Next morning, I had s blank green screen. It had gotten part way through the shutdown operation, and hung. I really didn’t want to take the chance of file system corruption on the main OS disk, but I couldn’t see any alternative to power-cycling the server. So I popped the front panel on the Dell 2900 and leaned on the power button until I heard the fans stop. I swapped the 750 GB drive for the 1 TB one in Drobo2, which was still in Standby. Then I punched the power button on the Dell 2900 again, and the machine hung at the Power-On Self-Test (POST). I waited a few minutes, while I considered what might be wrong. It didn’t seem too complicated; the only thing that had changed about Smithers’ hardware environment since the last time it booted was that addition of the Drobos. I pulled both USB cables to the Drobos. The server booted up. At no time had I turned off the power to the Drobos. After the server was running, I plugged the USB cables back in, and Drobo2 came out of standby. Drobo1, however, sported a dead black front panel. I disconnected and reconnected the USB cable, but couldn’t get it to come up. Not knowing what else to do, I power cycled Drobo1; it ran through its booting-up light show and looked like it was happy. I opened the Dashboard to make sure, and everything looked fine. I checked out Drobo2 with Dashboard, and it seemed to have rebuilt the RAID with the new disk. I congratulated myself on dodging a bullet, swore I’d never use the Dashboard to put a Drobo into standby, and went upstairs.
Later that day, I was checking on the backup status using VVEngine when I noticed that several folders had failed to back up to Drobo1. I fired up the file explorer and found that most, but not all, of the directories in that box were empty. I fiddled around at a command line window, and it looked like the data was gone. Dashboard, however, showed that the Drobo had the same amount of data as it had had the previous day. It looked like the file system was corrupted. I knew how to fix things: reformat and transfer all of the data again. However, I didn’t know how the file system had become corrupted, and how to keep the same thing from happening again.
It seemed like it was time to give Data Robotics tech support a try. I called the number on the web site, and, after less than three minutes, was connected to a real person with an American accent. I first explained what the problem was. That was pretty simple: missing files and folders on the Drobo. I then explained the sequence of events that led up to the problem. As you can see, that was a bit more complicated, but the tech seemed to get most of it.
His preliminary diagnosis: file system corruption due to the power cycling of Drobo1. He said that you should never power cycle Drobos without first putting them into standby mode. I explained that putting the Drobo into standby mode using Dashboard resulted in an OS hang, and asked for another way to do it. He said that powering down the computer to which the Drobo is attached or disconnecting the USB cable should do it, and that he emphatically recommended the former over the latter. I explained that I had done both, and that Drobo1 had refused to go into standby. I asked him what he would have done under those circumstances. He said that the only remaining option was power cycling, but that it was dangerous. That didn’t seem very satisfying.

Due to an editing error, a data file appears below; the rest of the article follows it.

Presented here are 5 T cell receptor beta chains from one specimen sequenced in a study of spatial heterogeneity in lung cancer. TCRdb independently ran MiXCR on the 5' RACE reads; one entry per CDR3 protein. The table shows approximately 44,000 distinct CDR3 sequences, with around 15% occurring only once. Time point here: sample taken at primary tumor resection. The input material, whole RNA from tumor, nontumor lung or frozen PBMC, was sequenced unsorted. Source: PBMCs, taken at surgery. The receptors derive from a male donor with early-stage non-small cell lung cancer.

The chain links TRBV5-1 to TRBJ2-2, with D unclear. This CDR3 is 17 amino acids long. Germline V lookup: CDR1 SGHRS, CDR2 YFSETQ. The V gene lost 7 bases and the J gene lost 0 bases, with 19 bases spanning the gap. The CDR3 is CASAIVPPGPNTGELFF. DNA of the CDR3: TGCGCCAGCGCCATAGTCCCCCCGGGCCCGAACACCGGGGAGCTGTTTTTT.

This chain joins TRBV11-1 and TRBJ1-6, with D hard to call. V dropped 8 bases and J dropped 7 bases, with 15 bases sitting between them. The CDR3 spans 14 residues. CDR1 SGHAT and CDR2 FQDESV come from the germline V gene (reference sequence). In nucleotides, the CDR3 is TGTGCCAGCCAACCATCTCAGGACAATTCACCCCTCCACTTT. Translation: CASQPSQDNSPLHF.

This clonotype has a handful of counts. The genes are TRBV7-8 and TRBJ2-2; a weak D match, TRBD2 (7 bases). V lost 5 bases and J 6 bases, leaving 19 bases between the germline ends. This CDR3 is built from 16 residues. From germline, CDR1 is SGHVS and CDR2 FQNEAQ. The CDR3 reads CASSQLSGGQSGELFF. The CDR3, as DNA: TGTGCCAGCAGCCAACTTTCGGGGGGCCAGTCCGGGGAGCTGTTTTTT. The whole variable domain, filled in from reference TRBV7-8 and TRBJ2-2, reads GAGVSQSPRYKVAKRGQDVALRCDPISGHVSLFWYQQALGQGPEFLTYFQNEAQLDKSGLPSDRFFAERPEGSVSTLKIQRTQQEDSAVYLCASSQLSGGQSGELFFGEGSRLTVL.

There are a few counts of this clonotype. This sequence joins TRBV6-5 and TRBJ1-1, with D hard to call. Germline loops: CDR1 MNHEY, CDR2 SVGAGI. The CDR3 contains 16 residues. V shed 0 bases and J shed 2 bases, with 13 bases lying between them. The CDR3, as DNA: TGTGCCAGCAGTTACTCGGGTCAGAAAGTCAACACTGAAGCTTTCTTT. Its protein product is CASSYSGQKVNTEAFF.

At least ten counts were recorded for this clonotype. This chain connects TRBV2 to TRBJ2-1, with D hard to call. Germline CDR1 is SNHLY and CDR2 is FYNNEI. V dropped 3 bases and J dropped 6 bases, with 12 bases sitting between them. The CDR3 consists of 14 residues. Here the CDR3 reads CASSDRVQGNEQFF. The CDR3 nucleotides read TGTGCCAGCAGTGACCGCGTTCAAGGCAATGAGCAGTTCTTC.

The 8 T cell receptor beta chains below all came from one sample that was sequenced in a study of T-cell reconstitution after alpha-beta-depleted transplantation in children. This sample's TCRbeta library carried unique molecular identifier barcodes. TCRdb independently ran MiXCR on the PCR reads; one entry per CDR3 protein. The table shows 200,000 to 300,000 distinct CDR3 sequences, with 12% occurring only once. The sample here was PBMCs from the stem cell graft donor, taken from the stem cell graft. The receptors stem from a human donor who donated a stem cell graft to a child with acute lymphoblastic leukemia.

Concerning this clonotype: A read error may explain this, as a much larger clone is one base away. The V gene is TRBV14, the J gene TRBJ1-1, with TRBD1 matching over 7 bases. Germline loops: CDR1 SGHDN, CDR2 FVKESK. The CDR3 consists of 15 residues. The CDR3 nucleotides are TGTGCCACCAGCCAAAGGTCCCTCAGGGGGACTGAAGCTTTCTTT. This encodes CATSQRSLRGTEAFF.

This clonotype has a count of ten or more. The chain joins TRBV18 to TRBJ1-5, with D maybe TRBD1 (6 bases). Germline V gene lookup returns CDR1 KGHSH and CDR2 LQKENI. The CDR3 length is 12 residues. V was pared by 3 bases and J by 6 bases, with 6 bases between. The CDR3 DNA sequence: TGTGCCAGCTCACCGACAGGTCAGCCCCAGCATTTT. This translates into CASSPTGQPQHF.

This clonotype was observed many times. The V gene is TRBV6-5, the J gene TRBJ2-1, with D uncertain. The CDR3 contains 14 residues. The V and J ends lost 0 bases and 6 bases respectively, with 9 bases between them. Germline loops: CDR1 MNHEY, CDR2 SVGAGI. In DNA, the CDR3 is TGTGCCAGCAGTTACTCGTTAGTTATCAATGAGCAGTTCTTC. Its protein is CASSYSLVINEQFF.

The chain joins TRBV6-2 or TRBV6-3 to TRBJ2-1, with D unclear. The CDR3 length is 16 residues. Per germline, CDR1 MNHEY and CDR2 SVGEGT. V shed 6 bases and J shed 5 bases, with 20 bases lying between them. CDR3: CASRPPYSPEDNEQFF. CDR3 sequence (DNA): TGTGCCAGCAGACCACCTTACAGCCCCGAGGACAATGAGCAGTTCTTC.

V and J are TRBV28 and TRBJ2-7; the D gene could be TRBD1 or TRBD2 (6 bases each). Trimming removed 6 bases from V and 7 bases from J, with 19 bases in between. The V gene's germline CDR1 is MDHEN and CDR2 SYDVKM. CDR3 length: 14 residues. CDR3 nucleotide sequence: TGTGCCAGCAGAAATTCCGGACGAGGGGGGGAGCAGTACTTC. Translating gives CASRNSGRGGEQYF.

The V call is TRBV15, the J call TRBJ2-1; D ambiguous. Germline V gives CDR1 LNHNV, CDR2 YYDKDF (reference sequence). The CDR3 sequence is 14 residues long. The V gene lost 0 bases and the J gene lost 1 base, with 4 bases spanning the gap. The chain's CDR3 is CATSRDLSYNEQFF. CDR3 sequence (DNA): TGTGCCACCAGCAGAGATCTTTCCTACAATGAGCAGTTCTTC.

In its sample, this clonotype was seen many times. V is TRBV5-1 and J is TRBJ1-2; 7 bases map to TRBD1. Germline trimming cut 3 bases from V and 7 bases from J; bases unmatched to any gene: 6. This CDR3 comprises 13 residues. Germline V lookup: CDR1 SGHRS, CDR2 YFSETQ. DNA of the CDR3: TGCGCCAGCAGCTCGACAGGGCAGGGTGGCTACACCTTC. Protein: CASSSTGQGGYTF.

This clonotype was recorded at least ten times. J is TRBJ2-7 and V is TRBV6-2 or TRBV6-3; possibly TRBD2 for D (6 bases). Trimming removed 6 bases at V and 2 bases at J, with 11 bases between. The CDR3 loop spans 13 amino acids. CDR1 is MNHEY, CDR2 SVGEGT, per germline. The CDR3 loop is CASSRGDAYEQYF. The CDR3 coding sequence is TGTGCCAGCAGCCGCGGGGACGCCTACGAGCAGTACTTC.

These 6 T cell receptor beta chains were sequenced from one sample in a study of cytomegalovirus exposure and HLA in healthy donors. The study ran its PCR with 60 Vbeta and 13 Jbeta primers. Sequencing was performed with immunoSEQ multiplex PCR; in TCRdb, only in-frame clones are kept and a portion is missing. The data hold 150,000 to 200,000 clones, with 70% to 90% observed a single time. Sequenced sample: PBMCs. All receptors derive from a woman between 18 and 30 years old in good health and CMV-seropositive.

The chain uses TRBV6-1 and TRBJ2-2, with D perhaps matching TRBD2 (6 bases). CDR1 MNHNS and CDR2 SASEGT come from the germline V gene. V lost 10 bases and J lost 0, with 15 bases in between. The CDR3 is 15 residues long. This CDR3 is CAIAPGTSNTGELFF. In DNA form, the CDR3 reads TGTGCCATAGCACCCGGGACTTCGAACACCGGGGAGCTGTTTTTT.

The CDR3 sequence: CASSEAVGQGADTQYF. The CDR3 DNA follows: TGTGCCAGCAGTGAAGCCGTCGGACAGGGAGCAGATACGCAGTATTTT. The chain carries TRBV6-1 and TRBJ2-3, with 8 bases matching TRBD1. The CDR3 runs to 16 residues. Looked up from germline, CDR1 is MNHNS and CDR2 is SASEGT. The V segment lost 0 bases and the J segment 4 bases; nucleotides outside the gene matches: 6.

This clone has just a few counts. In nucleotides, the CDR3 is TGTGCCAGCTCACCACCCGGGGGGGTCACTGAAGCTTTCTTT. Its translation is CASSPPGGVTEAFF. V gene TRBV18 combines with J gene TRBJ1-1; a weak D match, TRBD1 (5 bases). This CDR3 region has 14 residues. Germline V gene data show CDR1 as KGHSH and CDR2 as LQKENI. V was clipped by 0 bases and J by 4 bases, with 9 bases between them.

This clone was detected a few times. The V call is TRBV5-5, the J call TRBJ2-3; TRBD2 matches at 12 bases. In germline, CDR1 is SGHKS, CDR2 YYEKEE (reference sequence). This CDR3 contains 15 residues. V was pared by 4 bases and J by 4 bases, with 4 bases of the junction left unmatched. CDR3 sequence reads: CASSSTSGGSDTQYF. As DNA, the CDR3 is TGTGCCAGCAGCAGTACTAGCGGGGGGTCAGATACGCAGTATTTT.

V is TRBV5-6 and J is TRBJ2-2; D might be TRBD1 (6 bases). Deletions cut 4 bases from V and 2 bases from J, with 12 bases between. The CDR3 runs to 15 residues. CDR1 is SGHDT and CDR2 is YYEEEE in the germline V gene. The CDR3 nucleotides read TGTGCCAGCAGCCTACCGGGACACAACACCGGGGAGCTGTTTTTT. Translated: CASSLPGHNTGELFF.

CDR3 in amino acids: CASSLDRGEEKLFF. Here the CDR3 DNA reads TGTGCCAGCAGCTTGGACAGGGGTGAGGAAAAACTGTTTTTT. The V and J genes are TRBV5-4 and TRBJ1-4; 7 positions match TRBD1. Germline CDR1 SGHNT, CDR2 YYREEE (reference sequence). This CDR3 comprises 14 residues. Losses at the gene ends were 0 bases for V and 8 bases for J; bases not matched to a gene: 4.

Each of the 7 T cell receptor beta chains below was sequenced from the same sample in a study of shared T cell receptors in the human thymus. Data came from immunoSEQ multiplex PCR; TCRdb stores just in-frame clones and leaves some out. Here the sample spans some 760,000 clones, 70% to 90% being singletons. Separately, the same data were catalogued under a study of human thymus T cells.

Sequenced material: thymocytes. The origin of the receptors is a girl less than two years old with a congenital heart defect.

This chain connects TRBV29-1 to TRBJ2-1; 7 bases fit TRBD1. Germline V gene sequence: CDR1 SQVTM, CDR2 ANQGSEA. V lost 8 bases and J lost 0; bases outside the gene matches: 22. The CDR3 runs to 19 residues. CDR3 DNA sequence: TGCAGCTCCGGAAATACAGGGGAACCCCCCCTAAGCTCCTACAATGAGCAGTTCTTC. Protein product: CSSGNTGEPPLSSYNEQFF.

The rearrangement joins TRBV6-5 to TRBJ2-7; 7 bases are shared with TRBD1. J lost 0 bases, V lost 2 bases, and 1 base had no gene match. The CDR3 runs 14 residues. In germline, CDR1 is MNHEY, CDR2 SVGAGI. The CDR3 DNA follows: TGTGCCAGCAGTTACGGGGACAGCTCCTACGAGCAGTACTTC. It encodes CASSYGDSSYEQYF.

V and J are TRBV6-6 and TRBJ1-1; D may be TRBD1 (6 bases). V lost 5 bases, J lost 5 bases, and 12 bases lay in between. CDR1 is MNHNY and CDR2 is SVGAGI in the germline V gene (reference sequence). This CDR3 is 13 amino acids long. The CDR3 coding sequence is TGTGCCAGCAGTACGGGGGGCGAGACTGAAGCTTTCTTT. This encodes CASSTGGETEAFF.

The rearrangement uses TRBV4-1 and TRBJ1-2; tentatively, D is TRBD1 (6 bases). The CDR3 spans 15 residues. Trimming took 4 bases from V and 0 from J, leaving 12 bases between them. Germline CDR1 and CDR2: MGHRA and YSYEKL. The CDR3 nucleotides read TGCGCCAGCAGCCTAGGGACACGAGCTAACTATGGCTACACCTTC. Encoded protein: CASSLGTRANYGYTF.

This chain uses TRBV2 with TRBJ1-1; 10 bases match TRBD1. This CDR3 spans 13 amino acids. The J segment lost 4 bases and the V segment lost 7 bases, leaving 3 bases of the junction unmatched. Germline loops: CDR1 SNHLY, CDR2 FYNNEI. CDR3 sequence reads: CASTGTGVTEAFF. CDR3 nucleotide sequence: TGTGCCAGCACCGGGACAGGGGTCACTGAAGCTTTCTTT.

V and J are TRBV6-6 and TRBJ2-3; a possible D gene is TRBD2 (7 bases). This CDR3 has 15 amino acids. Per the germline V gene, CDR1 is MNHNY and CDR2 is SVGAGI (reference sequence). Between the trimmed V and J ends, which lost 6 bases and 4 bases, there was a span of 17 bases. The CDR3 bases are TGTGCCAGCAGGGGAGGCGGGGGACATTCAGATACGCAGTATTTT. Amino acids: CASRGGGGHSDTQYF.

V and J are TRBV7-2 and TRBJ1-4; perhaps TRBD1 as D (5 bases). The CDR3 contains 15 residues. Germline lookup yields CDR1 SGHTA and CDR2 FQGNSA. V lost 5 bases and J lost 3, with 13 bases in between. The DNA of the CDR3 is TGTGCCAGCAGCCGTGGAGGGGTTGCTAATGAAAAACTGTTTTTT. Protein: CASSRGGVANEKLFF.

We went on to troubleshoot what might have caused the problem. I rebooted the server several times, changing which Drobo was attached. It would boot fine with Drobo2 hooked up, but would hang with Drobo 1. The tech asked me to go into the BIOS to see if there was a setting that would keep the computer from trying to boot from a USB device, but the boot sequence that was there didn’t include any USB devices, and there was no way to disable any USB features in the BIOS. The tech had me swap the USB ports and cables to the two Drobos, with no change in symptoms, thus ruling out USB ports and USB cables as a cause. Stumped, he consulted with the escalation techs, and gave me the tech support equivalent of “Take two aspirins and call me in the morning”: upgrade the firmware on the Drobo (to a version so new that the even automatic update facility in Dashboard can’t access it), load all your data, test for the boot hang, and let me know if it happens again. The tech had been unfailingly courteous and pretty knowledgeable throughout the entire hour-plus phone call.
I read the release notes for the new firmware, and didn’t see any fix listed that seemed to apply, so I was dubious – unnecessarily so, as it turns out. I reformatted and loaded all the data to the old drive set on Drobo1 (it took two days), and shut down the server. I then swapped out the four 1 TB disks for fresh ones, and rebooted. No POST hang. I formatted the new drives, and turned VVEngine loose on them to load the data. There appear to be only one problem: a 50 GB archive won’t transfer without error. I labeled the old drives, put silicone snuggies on them, wrapped them in a Domke lens wrap, and trotted off to the bank.
Late-breaking news: Over the weekend, a flock of disk errors showed up in the error log. The offending disk is Drobo1. The Error source is Disk. The Error number is 51. The message is “An error was detected on device DeviceHarddisk4DR5 during a paging operation.” I’ll keep you all posted.